01.08.2013 | Other | Ausgabe 8/2013
Rhabdomyolysis in Bariatric Surgery: a Systematic Review
- Saurav Chakravartty, Diwakar R. Sarma, Ameet G. Patel
Rhabdomyolysis (RML) is a rare complication of bariatric surgery. A systematic review was performed to identify risk factors and patient outcomes in morbidly obese patients undergoing bariatric surgery who develop RML.
A comprehensive search was performed between January 1990 and March 2012 using relevant MeSH terms. Studies were chosen based on predefined inclusion criteria. RML was defined as a creatine kinase of more than 1,000 IU/L. The parameters assessed included patient characteristics of the RML population, type of bariatric surgery performed, operating time, complications, presentation and diagnosis of RML.
Twenty-two studies were analysed which included 11 case reports, two case series, six prospective and three retrospective comparative studies. Overall 145 patients with RML were reported following bariatric surgery. Acute renal failure was found in 20 patients (14 %) and was significantly more likely to occur in patients with postoperative muscle pain (p < 0.05). The mortality rate after renal failure was 25 % (n = 5). In the comparative studies, 87 RML patients were compared with 325 non-RML patients. The RML patients were more likely to be male, had a greater mean body mass index (BMI) (52 vs 48 kg/m2, p < 0.01) and underwent a longer operation (255 vs 207 min, p < 0.01) compared to non-RML patients.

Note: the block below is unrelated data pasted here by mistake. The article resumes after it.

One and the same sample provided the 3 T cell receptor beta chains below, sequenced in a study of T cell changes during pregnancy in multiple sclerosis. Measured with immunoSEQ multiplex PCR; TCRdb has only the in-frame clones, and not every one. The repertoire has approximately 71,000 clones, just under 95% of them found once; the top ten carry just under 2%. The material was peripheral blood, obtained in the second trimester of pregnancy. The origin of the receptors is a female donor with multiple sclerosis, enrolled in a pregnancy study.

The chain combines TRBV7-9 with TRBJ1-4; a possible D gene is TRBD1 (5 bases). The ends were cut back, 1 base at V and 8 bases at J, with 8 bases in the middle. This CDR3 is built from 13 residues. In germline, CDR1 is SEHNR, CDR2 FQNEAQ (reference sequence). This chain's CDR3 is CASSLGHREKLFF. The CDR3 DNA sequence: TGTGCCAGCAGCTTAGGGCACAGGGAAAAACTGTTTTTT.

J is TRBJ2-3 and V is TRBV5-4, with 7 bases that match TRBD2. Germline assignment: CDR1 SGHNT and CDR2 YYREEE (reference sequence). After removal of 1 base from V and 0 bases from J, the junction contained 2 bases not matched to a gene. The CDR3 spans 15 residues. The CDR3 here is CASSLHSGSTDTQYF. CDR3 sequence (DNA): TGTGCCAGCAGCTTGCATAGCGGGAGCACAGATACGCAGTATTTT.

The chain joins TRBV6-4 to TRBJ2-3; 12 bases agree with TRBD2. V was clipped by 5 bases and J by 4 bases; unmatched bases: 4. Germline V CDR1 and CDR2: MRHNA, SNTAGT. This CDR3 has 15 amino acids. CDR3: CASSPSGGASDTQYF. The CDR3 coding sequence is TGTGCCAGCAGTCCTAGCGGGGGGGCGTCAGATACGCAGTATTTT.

Risk factors of developing RML following bariatric surgery include male gender, elevated BMI and prolonged operating time. Patients with a biochemical diagnosis of RML and postoperative myalgia after bariatric surgery are at increased risk of developing acute renal failure and mortality. These patients must be identified and treated promptly.